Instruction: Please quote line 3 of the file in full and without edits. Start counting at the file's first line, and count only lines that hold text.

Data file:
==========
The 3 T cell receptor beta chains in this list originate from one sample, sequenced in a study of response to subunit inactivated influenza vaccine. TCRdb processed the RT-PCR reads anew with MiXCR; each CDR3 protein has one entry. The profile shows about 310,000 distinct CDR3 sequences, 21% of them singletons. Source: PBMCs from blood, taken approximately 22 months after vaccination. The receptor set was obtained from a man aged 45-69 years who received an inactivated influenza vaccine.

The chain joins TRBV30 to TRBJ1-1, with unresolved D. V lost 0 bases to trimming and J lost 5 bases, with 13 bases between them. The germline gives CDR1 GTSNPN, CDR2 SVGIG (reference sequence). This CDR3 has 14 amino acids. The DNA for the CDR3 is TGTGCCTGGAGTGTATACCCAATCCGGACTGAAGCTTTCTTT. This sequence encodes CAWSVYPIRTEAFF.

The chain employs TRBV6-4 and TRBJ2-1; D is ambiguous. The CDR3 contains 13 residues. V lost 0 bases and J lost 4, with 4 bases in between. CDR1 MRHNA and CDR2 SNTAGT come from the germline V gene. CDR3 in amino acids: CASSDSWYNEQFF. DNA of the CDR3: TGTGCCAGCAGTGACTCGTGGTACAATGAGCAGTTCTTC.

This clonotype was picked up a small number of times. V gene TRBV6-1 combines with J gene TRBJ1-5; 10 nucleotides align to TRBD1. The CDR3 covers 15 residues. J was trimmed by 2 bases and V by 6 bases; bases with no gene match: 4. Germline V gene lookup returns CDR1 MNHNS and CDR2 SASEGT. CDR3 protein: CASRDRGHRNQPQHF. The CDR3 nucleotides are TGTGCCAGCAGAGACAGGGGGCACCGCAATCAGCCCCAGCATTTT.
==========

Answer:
The chain employs TRBV6-4 and TRBJ2-1; D is ambiguous. The CDR3 contains 13 residues. V lost 0 bases and J lost 4, with 4 bases in between. CDR1 MRHNA and CDR2 SNTAGT come from the germline V gene. CDR3 in amino acids: CASSDSWYNEQFF. DNA of the CDR3: TGTGCCAGCAGTGACTCGTGGTACAATGAGCAGTTCTTC.